Over the past few years, Australian police agencies have begun to enthusiastically introduce body-worn cameras on police personnel. These devices are now either implemented or under trial across the country. There is also an emergent ‘surveillance consensus’ (Hempel and Töpfer 2009) concerning their use amongst Australian police. While more detailed empirical examination of information flows that shape this surveillance consensus is warranted, this contribution to the debate seeks to draw from policing scholarship to critically explore the intersections between the rationalizations for body-worn cameras and the broader policing scholarship. More directly, body-worn cameras cannot be understood in narrow instrumental terms, but must be located within the broader literature on governing police and the law and order politics that surrounds many contemporary police and criminal justice reforms (Cox 2015; Gregg and Wilson 2015). I begin with a summary of the introduction of body-worn cameras in Australia. The article then identifies five problems body-worn cameras purportedly address and provides a brief case summary indicating how current ‘privacy protections’ fail to establish real limits to the collection, use, and dissemination of images from body-worn cameras.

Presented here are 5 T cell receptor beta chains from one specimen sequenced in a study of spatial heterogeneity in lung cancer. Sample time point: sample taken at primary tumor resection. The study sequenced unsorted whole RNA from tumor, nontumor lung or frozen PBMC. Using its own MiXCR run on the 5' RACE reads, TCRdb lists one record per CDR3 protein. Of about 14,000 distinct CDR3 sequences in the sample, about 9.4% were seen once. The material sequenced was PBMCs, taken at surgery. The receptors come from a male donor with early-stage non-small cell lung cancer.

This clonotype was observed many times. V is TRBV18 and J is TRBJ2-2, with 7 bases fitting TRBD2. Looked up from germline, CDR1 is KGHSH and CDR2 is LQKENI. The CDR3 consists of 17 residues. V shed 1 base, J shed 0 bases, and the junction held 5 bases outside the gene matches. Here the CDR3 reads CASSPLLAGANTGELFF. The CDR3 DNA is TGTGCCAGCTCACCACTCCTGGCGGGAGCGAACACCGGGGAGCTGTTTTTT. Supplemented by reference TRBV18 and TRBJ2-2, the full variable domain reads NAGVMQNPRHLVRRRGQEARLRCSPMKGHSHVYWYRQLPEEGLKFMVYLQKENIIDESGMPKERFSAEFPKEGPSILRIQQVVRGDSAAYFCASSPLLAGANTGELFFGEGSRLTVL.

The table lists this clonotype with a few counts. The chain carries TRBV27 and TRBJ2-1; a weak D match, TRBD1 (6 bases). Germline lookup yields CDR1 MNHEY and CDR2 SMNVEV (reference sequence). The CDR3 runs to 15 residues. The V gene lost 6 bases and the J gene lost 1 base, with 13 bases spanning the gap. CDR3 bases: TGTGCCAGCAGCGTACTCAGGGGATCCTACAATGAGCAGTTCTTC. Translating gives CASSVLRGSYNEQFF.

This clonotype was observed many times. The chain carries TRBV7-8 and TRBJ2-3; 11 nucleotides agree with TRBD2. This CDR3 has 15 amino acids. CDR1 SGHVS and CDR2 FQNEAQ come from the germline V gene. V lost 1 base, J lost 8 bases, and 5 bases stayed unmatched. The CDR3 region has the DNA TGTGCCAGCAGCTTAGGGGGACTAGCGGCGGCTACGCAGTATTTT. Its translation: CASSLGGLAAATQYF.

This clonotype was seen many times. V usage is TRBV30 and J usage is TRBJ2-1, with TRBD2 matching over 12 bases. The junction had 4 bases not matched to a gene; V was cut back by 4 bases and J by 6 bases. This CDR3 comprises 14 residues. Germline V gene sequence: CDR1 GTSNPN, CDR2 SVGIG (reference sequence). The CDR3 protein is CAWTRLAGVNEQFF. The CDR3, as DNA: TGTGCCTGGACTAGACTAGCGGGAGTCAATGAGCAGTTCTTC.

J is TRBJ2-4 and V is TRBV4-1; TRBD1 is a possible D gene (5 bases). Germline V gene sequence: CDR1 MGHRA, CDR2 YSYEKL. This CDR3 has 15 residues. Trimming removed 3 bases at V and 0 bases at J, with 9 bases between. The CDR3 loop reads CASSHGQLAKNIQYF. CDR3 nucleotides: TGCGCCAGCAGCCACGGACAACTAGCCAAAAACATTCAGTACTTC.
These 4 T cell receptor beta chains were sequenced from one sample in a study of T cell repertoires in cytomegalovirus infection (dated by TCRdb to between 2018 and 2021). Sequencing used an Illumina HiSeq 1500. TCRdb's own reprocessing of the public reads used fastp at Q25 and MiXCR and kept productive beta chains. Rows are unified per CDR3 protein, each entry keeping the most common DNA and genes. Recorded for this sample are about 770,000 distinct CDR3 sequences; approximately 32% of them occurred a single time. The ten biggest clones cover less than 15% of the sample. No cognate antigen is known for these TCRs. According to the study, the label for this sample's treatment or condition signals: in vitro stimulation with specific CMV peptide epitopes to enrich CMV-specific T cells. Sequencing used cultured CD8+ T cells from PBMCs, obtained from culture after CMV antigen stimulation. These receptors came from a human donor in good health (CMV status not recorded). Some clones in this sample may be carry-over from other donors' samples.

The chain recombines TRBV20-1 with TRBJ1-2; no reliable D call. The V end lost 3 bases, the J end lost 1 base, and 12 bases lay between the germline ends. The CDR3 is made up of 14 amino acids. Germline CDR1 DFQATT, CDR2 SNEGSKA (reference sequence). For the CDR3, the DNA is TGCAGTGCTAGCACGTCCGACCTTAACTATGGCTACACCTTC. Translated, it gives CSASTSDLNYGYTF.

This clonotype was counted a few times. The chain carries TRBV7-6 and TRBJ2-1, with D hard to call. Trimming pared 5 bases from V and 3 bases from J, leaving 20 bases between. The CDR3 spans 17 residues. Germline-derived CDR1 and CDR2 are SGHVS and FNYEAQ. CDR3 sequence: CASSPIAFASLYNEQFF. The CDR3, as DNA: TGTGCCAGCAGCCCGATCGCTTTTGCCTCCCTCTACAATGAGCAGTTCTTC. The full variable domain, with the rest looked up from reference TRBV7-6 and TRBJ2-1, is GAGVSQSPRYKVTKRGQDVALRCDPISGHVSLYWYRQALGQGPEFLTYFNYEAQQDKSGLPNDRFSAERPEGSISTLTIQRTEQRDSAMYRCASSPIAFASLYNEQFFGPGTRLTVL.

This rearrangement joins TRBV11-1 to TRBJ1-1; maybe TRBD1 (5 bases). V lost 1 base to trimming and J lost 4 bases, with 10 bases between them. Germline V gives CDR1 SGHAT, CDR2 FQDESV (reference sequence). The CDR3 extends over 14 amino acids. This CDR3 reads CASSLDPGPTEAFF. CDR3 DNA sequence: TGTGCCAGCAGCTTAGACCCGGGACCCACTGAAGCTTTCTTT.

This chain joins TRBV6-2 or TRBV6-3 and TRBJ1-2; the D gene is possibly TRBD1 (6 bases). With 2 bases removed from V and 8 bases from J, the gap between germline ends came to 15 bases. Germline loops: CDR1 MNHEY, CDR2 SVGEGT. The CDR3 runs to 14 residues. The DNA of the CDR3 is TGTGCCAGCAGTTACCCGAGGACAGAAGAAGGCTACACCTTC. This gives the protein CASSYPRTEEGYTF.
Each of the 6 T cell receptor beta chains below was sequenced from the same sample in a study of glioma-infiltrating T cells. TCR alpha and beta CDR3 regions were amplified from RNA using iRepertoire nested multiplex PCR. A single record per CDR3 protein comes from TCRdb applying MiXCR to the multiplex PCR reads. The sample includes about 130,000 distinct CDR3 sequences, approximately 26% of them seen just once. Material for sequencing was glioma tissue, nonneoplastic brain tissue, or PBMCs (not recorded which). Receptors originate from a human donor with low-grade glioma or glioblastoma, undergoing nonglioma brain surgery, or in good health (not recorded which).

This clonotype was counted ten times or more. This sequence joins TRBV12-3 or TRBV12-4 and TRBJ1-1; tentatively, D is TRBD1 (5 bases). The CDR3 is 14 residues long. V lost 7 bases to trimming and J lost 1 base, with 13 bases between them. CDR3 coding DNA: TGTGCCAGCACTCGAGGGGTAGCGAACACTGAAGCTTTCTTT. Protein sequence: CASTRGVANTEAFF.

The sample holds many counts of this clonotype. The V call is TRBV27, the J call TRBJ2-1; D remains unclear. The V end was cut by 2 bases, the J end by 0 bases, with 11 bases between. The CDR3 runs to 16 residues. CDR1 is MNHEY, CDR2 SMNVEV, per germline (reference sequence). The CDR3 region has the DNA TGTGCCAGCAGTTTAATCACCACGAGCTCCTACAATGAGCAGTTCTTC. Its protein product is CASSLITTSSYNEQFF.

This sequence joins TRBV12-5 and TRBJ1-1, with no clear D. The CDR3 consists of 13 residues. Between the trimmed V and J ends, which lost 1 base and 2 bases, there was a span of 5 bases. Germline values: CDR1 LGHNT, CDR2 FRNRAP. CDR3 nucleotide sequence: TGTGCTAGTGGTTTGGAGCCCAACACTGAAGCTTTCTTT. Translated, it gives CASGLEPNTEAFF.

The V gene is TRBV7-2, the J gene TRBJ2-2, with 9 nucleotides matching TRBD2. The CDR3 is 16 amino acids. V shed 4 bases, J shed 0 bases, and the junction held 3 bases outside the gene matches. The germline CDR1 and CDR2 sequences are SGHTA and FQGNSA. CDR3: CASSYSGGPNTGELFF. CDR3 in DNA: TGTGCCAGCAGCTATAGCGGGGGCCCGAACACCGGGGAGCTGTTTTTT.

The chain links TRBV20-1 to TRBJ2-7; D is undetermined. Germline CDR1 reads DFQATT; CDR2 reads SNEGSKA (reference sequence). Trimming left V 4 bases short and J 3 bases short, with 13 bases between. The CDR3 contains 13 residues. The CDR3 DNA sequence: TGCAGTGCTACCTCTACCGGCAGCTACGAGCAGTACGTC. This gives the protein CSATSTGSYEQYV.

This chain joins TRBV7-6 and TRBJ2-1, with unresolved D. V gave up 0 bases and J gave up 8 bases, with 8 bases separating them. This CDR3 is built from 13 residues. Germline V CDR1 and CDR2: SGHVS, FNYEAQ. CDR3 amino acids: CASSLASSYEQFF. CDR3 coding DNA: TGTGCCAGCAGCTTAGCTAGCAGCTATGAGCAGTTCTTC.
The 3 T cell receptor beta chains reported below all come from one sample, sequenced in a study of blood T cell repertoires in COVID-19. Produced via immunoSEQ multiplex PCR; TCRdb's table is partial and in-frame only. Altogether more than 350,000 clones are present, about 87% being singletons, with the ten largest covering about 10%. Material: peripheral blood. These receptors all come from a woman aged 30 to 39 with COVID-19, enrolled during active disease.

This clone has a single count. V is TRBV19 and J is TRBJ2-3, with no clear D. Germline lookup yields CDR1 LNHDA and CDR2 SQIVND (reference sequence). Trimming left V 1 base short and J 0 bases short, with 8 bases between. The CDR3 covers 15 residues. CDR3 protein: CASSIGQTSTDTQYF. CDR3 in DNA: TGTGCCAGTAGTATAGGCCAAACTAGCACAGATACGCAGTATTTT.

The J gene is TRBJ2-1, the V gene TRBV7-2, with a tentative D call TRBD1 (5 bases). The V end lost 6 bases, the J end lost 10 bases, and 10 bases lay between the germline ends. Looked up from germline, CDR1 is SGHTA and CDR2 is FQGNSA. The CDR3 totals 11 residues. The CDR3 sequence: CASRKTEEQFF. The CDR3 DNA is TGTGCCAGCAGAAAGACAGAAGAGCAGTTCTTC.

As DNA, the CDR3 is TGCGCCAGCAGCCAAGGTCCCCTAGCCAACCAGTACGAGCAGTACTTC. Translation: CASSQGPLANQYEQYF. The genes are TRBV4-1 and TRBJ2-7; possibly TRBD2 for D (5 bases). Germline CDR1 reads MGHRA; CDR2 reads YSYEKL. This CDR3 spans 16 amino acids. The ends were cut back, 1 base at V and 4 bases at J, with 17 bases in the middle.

Field of Research
160299 Criminology not elsewhere classified 1602 Criminology 1608 Sociology
Socio Economic Objective
970116 Expanding Knowledge through Studies of Human Society
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